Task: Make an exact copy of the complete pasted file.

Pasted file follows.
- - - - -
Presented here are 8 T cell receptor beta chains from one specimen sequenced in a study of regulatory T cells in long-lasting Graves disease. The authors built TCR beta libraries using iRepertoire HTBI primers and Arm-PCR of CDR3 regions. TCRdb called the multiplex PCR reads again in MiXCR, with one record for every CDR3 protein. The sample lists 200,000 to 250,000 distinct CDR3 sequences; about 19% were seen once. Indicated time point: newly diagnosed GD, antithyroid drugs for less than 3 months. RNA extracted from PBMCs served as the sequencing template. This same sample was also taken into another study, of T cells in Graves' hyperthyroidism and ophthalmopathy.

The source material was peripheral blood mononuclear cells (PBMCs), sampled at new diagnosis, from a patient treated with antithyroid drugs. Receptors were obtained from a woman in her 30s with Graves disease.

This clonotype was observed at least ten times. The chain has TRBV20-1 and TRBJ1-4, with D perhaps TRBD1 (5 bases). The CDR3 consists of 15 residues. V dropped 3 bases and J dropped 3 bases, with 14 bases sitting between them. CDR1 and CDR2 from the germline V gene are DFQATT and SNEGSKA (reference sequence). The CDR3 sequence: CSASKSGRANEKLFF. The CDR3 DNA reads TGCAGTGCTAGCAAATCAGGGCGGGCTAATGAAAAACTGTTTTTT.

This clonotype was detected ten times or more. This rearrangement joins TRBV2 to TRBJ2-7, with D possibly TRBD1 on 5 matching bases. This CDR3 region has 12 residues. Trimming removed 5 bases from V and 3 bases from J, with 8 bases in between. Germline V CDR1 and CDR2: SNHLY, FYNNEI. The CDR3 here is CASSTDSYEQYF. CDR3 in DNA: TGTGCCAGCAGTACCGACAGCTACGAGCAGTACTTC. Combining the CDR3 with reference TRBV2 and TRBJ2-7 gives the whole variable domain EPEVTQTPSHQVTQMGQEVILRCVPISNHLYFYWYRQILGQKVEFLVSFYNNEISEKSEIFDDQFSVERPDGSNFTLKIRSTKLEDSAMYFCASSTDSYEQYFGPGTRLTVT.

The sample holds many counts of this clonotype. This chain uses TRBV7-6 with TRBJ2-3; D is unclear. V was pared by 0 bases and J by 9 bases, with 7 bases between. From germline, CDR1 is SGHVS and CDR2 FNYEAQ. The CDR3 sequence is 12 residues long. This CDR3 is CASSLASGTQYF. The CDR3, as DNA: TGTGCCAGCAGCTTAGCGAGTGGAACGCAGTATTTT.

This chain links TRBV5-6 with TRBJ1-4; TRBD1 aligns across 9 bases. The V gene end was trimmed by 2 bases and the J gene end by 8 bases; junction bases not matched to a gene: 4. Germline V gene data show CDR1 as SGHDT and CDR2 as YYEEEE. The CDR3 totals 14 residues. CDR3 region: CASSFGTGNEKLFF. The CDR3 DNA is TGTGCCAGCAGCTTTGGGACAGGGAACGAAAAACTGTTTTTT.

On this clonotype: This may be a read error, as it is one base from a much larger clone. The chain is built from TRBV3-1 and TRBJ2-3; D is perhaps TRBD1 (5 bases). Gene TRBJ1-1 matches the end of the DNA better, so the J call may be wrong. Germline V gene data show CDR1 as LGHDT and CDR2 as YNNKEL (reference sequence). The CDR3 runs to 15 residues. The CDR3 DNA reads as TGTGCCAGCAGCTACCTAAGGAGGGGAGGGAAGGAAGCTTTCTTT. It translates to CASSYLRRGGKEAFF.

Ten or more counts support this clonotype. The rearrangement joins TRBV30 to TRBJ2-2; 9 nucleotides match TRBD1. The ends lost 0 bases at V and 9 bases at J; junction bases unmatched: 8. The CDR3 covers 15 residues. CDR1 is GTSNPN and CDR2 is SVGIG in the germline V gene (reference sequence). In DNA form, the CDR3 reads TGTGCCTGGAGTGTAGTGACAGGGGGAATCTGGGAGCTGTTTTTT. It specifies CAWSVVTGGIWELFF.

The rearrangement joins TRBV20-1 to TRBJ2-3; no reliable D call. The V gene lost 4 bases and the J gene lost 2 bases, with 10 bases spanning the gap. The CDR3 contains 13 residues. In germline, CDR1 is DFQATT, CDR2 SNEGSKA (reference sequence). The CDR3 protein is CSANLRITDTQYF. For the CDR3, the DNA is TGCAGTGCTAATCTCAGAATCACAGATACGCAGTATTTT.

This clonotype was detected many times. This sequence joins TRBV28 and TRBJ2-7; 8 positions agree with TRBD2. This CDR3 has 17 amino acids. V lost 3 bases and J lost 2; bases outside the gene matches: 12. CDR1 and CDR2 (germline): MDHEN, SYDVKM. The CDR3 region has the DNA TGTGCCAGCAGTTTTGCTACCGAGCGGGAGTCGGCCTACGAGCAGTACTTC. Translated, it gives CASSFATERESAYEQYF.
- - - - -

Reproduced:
Presented here are 8 T cell receptor beta chains from one specimen sequenced in a study of regulatory T cells in long-lasting Graves disease. The authors built TCR beta libraries using iRepertoire HTBI primers and Arm-PCR of CDR3 regions. TCRdb called the multiplex PCR reads again in MiXCR, with one record for every CDR3 protein. The sample lists 200,000 to 250,000 distinct CDR3 sequences; about 19% were seen once. Indicated time point: newly diagnosed GD, antithyroid drugs for less than 3 months. RNA extracted from PBMCs served as the sequencing template. This same sample was also taken into another study, of T cells in Graves' hyperthyroidism and ophthalmopathy.

The source material was peripheral blood mononuclear cells (PBMCs), sampled at new diagnosis, from a patient treated with antithyroid drugs. Receptors were obtained from a woman in her 30s with Graves disease.

This clonotype was observed at least ten times. The chain has TRBV20-1 and TRBJ1-4, with D perhaps TRBD1 (5 bases). The CDR3 consists of 15 residues. V dropped 3 bases and J dropped 3 bases, with 14 bases sitting between them. CDR1 and CDR2 from the germline V gene are DFQATT and SNEGSKA (reference sequence). The CDR3 sequence: CSASKSGRANEKLFF. The CDR3 DNA reads TGCAGTGCTAGCAAATCAGGGCGGGCTAATGAAAAACTGTTTTTT.

This clonotype was detected ten times or more. This rearrangement joins TRBV2 to TRBJ2-7, with D possibly TRBD1 on 5 matching bases. This CDR3 region has 12 residues. Trimming removed 5 bases from V and 3 bases from J, with 8 bases in between. Germline V CDR1 and CDR2: SNHLY, FYNNEI. The CDR3 here is CASSTDSYEQYF. CDR3 in DNA: TGTGCCAGCAGTACCGACAGCTACGAGCAGTACTTC. Combining the CDR3 with reference TRBV2 and TRBJ2-7 gives the whole variable domain EPEVTQTPSHQVTQMGQEVILRCVPISNHLYFYWYRQILGQKVEFLVSFYNNEISEKSEIFDDQFSVERPDGSNFTLKIRSTKLEDSAMYFCASSTDSYEQYFGPGTRLTVT.

The sample holds many counts of this clonotype. This chain uses TRBV7-6 with TRBJ2-3; D is unclear. V was pared by 0 bases and J by 9 bases, with 7 bases between. From germline, CDR1 is SGHVS and CDR2 FNYEAQ. The CDR3 sequence is 12 residues long. This CDR3 is CASSLASGTQYF. The CDR3, as DNA: TGTGCCAGCAGCTTAGCGAGTGGAACGCAGTATTTT.

This chain links TRBV5-6 with TRBJ1-4; TRBD1 aligns across 9 bases. The V gene end was trimmed by 2 bases and the J gene end by 8 bases; junction bases not matched to a gene: 4. Germline V gene data show CDR1 as SGHDT and CDR2 as YYEEEE. The CDR3 totals 14 residues. CDR3 region: CASSFGTGNEKLFF. The CDR3 DNA is TGTGCCAGCAGCTTTGGGACAGGGAACGAAAAACTGTTTTTT.

On this clonotype: This may be a read error, as it is one base from a much larger clone. The chain is built from TRBV3-1 and TRBJ2-3; D is perhaps TRBD1 (5 bases). Gene TRBJ1-1 matches the end of the DNA better, so the J call may be wrong. Germline V gene data show CDR1 as LGHDT and CDR2 as YNNKEL (reference sequence). The CDR3 runs to 15 residues. The CDR3 DNA reads as TGTGCCAGCAGCTACCTAAGGAGGGGAGGGAAGGAAGCTTTCTTT. It translates to CASSYLRRGGKEAFF.

Ten or more counts support this clonotype. The rearrangement joins TRBV30 to TRBJ2-2; 9 nucleotides match TRBD1. The ends lost 0 bases at V and 9 bases at J; junction bases unmatched: 8. The CDR3 covers 15 residues. CDR1 is GTSNPN and CDR2 is SVGIG in the germline V gene (reference sequence). In DNA form, the CDR3 reads TGTGCCTGGAGTGTAGTGACAGGGGGAATCTGGGAGCTGTTTTTT. It specifies CAWSVVTGGIWELFF.

The rearrangement joins TRBV20-1 to TRBJ2-3; no reliable D call. The V gene lost 4 bases and the J gene lost 2 bases, with 10 bases spanning the gap. The CDR3 contains 13 residues. In germline, CDR1 is DFQATT, CDR2 SNEGSKA (reference sequence). The CDR3 protein is CSANLRITDTQYF. For the CDR3, the DNA is TGCAGTGCTAATCTCAGAATCACAGATACGCAGTATTTT.

This clonotype was detected many times. This sequence joins TRBV28 and TRBJ2-7; 8 positions agree with TRBD2. This CDR3 has 17 amino acids. V lost 3 bases and J lost 2; bases outside the gene matches: 12. CDR1 and CDR2 (germline): MDHEN, SYDVKM. The CDR3 region has the DNA TGTGCCAGCAGTTTTGCTACCGAGCGGGAGTCGGCCTACGAGCAGTACTTC. Translated, it gives CASSFATERESAYEQYF.